The Department of Justice is appealing two recent decisions by federal judges in Los Angeles that found the Bureau of Alcohol, Tobacco, Firearms and Explosives (ATF) practice of setting up fake stash houses and enticing small-time criminals to rob them (a strategy the ATF is proud of) unconstitutional.
USA Today reports:
A spokesman for the U.S. attorney's office in Los Angeles declined to comment on the cases because they are ongoing. In court filings, however, prosecutors have blasted what they called Real's "barely defensible" decision to release "dangerous recidivist criminals" and pointed to a long history of similar investigations that have been approved by the courts.
The ATF quietly made such stash-house stings a central part of its effort to target violent criminals, more than quadrupling their use over the past decade. A USA TODAY investigation last year found that the stings led to more than 1,000 arrests, often sweeping up small-time criminals who jump at the chance to make hundreds of thousands of dollars for a few hours of work.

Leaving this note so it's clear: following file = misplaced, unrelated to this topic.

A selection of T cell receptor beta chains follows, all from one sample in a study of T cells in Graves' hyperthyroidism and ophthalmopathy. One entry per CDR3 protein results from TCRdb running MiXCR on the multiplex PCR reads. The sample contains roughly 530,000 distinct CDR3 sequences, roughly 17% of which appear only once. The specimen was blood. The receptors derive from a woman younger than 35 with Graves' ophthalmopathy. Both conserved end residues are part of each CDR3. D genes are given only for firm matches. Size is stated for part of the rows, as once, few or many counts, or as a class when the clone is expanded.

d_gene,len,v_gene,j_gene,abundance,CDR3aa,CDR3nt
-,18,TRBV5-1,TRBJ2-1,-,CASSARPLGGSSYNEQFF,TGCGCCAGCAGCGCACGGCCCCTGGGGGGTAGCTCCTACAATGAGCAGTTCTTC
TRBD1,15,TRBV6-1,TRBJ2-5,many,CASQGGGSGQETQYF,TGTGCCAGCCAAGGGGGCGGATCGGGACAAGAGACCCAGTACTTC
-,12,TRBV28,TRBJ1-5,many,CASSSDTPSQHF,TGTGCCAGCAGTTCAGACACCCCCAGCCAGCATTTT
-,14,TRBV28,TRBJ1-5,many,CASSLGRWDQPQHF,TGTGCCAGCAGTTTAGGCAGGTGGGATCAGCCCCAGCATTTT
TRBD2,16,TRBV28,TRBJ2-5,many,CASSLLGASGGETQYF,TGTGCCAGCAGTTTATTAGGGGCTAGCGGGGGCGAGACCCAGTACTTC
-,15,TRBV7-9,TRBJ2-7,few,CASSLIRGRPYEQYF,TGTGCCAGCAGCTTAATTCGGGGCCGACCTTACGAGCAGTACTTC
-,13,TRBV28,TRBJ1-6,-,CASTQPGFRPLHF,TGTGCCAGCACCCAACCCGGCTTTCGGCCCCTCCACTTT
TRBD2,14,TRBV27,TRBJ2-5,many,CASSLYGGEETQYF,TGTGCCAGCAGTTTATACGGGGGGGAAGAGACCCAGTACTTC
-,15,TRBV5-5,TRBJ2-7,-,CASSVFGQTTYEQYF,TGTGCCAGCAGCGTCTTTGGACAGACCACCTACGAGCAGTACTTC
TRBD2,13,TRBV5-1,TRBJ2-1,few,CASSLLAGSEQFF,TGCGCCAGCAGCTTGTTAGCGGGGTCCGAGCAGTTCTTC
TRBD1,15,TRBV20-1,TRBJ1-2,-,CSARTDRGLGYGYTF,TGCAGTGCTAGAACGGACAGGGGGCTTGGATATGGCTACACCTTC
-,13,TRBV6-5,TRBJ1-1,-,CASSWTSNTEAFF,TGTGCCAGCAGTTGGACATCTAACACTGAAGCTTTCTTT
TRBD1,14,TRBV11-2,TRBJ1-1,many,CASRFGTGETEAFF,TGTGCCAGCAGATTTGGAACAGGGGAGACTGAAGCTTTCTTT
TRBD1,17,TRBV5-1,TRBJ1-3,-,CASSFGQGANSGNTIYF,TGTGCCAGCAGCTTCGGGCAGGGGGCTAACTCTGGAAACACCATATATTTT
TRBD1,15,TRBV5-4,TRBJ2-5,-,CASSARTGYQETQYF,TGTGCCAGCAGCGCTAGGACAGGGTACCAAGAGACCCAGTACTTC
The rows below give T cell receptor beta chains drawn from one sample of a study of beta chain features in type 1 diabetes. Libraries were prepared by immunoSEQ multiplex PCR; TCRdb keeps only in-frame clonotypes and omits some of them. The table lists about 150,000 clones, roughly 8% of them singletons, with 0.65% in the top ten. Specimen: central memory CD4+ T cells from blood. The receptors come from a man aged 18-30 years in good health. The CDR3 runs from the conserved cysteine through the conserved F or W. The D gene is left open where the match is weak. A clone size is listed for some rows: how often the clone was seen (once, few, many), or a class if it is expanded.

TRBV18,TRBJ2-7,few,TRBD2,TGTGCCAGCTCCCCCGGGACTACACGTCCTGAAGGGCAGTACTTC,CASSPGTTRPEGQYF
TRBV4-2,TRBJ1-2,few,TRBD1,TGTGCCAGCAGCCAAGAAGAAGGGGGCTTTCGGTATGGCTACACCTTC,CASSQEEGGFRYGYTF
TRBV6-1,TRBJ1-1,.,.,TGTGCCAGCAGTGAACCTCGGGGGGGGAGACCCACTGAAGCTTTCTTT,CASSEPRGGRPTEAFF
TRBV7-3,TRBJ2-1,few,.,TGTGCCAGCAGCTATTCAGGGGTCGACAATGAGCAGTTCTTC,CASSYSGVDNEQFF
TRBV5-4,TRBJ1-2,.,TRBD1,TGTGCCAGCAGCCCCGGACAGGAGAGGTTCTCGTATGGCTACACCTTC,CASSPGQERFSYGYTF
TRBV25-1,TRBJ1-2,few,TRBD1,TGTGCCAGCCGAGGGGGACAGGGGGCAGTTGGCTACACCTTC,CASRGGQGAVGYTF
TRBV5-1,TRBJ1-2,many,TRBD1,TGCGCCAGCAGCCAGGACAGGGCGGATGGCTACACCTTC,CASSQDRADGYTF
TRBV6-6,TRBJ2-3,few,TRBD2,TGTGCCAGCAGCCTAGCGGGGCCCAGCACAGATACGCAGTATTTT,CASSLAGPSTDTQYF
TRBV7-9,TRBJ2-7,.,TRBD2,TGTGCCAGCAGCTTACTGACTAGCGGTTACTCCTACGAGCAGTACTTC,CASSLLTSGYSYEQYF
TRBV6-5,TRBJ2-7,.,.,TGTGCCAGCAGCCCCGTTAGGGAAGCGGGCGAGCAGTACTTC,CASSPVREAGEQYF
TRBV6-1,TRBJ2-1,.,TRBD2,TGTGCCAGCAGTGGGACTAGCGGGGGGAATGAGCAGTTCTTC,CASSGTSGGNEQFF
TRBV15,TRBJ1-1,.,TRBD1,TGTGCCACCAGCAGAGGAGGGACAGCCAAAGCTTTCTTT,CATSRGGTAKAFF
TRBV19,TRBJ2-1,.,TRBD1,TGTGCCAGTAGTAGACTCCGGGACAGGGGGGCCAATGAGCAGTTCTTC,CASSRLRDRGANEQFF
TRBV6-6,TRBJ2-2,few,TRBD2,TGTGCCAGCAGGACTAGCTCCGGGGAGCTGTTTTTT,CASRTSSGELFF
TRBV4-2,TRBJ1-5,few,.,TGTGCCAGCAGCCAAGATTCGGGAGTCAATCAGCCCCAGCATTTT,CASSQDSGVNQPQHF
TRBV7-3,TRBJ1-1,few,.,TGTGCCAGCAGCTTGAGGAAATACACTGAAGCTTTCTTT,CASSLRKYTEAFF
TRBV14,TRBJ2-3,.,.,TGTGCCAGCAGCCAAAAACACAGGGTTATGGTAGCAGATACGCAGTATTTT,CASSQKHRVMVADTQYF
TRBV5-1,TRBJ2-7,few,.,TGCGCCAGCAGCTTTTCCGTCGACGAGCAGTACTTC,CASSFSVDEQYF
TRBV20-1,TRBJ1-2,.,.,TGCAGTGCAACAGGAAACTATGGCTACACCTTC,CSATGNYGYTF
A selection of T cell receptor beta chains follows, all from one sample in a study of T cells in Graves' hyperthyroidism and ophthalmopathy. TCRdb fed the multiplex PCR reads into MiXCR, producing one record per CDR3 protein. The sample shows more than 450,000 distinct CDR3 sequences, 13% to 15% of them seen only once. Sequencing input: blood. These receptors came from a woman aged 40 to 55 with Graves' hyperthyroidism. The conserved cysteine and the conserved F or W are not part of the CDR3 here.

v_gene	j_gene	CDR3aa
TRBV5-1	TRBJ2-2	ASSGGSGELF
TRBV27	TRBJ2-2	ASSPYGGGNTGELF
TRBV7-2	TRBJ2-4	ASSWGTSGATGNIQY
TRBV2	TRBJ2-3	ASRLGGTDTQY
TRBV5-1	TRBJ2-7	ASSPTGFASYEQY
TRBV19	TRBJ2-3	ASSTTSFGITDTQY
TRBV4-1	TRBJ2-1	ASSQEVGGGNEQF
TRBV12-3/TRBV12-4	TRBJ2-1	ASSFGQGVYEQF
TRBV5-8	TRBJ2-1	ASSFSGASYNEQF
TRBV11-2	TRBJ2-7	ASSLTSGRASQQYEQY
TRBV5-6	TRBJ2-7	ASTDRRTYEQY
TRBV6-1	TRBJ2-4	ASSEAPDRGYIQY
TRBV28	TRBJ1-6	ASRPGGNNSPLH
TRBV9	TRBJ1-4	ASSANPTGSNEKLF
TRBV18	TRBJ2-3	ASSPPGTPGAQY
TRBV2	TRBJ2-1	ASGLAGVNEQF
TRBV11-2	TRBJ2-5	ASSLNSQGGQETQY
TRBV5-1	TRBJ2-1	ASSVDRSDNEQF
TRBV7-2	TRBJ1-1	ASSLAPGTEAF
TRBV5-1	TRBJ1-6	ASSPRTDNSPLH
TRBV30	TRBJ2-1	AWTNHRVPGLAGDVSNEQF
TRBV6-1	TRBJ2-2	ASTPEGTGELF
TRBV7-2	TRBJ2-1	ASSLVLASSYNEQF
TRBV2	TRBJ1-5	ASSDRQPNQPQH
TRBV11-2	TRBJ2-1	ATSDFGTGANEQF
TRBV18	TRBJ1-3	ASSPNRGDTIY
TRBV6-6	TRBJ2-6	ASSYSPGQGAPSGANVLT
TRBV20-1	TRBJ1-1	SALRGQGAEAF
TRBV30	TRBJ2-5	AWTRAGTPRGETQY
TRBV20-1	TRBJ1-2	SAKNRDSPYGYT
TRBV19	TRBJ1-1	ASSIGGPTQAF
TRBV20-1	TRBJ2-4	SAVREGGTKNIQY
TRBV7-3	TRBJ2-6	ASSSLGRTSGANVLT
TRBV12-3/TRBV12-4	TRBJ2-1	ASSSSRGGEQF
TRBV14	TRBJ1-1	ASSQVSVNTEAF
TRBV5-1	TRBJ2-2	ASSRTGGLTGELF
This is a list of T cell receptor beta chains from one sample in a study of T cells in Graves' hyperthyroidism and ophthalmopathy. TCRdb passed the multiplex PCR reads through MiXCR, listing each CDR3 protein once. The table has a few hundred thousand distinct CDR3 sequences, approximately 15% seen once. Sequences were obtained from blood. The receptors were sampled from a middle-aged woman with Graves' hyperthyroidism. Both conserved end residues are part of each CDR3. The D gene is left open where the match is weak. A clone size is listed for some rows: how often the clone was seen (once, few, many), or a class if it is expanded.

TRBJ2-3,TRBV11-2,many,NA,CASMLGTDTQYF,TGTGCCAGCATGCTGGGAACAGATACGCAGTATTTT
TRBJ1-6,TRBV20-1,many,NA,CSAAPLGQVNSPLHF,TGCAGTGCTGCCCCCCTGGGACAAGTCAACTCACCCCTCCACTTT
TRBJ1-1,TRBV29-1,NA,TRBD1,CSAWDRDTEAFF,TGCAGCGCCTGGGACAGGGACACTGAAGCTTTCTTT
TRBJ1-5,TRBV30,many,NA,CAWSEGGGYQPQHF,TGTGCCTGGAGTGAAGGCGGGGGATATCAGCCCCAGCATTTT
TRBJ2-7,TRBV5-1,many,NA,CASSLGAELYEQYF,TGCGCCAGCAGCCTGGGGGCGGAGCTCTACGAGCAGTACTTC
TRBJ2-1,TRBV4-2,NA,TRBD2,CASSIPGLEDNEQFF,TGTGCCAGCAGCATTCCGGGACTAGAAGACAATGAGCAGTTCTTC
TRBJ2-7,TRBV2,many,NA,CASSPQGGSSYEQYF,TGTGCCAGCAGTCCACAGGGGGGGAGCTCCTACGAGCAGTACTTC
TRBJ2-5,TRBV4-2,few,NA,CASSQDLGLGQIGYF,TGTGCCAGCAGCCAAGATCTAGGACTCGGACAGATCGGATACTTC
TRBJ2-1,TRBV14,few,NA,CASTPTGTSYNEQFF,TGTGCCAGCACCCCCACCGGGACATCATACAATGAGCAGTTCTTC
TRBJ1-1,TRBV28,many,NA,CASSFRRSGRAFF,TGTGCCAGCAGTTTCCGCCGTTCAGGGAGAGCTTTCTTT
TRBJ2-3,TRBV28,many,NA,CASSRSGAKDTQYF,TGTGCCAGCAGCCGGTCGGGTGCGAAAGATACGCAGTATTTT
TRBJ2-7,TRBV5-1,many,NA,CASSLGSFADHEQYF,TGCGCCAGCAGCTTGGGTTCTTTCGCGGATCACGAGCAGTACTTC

One of the judges, Manuel Real, ordered the release of three men caught in such an operation. They had already pled guilty and their lawyers were not seeking to have the charges overturned.
The judicial backlash isn't limited to the two decisions. Another federal circuit court judge in Los Angeles, Jimmy Carter appointee Stephen Reinhardt, warned of tyranny lurking around the corner because of the bureau's disturbing practice, writing that "government verges too close to tyranny when it sends its agents trolling through bars, tempts people to engage in criminal conduct, and locks them up for unconscionable periods of time when they fall for the scheme." In Chicago, meanwhile, a federal judge last year wondered whether the ATF's stings unfairly targeted minorities.
The ATF can apparently run anti-drug operations independently of the Drug Enforcement Administration (DEA), likely based on the government's claim that the drug trade is often linked to firearms (as the trade of any substance or product prohibited by government would likely be).